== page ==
Mattia Scicluna completed a BA (Honours) in 3D Effects for Performance and Fashion at the University of the Arts London this year.
Looking back at his studies abroad, Scicluna states: “It was a huge learning experience; one that has changed the trajectory of my life and my work in general.”
The course prepares personnel to work in the film and TV industry, focusing on the processes involved and materials used to make physical three-dimensional items like props, puppets, masks, body padding, and a myriad of other items that are used on a movie set. Among others, Scicluna learned how to mould and cast in different materials, including different foams, silicone and plaster.
His second year at university included a work placement. “I found a job at a company called Sugavision, a prop house that makes fake plants for movies and TV; they have worked on movies and shows like The Gentlemen, After Life, Sense8, Hot Summer Nights, and many others,” he explains.
During his time there, Scicluna worked in the props department, fixing and making fake plants. He was then re-hired in the summer and worked on two massive prop trees for a feature film that ended up debuting at the Cannes Film Festival.
During his studies, Scicluna landed several other jobs. He set dressed for a commercial for the BFI x BMW filmmaking challenge with Michaela Coel; and he worked on mascots for brands like Lego, Peppa Pig, Bluey, and Pokémon, as well as for a company called Rainbow, where he still works.
Scicluna was able to undertake his studies abroad with the help of funding from the Malta Arts Scholarship, financed by the government. He expressed gratitude to all those who stood by him during the years.
Thanks to the scholarship, he not only completed his university studies but was also able to financially support himself enough to open a studio with two other classmates, who are now his co-workers. “We make drag for performers, props for music videos and short films, and we dabble in helping in the fashion industry.”
While he admits that becoming a full-time freelancer straight out of university “was a bit jarring”, but also realises that managing to find work in London so easily was a blessing: “I haven’t taken a break since the start of second year, when we were allowed back into the university building after several Covid lockdowns. But it was worth it. I now have several jobs that I love, and there’s so much more to learn.”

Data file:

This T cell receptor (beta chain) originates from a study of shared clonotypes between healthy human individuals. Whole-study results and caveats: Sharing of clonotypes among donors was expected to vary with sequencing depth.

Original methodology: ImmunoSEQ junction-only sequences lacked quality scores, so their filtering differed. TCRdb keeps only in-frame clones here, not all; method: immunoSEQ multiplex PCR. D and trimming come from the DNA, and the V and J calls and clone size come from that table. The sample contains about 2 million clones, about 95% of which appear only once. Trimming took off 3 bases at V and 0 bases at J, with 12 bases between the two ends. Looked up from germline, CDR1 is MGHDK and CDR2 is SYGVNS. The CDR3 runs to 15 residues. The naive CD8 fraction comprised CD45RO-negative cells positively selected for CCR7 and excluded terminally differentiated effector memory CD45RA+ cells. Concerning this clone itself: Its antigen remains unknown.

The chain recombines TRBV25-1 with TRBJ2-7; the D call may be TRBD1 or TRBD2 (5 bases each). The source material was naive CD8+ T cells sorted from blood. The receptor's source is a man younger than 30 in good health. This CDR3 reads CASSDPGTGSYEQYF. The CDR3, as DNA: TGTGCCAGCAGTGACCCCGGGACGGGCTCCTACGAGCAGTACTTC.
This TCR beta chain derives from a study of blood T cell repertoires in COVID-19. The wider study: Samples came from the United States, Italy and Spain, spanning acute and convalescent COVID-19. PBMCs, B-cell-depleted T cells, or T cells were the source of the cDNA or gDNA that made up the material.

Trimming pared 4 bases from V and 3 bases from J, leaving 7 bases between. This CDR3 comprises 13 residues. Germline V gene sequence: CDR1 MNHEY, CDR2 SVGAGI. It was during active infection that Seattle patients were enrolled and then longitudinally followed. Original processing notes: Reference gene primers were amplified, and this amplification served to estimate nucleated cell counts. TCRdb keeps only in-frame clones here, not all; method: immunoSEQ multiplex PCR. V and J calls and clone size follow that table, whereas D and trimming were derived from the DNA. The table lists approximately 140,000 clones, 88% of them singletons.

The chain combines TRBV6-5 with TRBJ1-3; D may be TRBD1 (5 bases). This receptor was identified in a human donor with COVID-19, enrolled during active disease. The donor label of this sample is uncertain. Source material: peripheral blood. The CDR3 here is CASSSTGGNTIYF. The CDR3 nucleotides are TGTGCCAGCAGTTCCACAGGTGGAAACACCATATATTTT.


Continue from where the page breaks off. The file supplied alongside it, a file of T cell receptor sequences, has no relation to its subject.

Scicluna says his work now mainly involves fabrication and foam manipulation. Clients come to him for ideas on how to make something in three different budget ranges: “I create the structure and time plan for a set budget; it then gets handed off to makers who finish the work, hair punch it, or do whatever needs to be done over the initial structure part.”
Looking to the near future, Scicluna says: “We’re looking at developing our range of talent in the studio to include prosthetics and puppetry; we’re also thinking about starting our own business.”
Further afield he hopes to bring his skills and knowledge base back to Malta and push the film industry from a Maltese perspective rather than a foreign one.
“I want to teach the processes to individuals looking for an artistic escape that doesn’t have to have incredible meaning behind it, or doesn’t have to be the best sculpture of a man,” he says. “I want to spread the message of making with a purpose through a brief; a practical and more technical approach to ‘art’ and what it could be and mean.
“I want to expand knowledge on materials and what they can do, and about processes one has probably never heard of before. Bringing this back on the island would mean the world, and I believe the more knowledge is spread, the better for the Maltese arts industry it becomes.”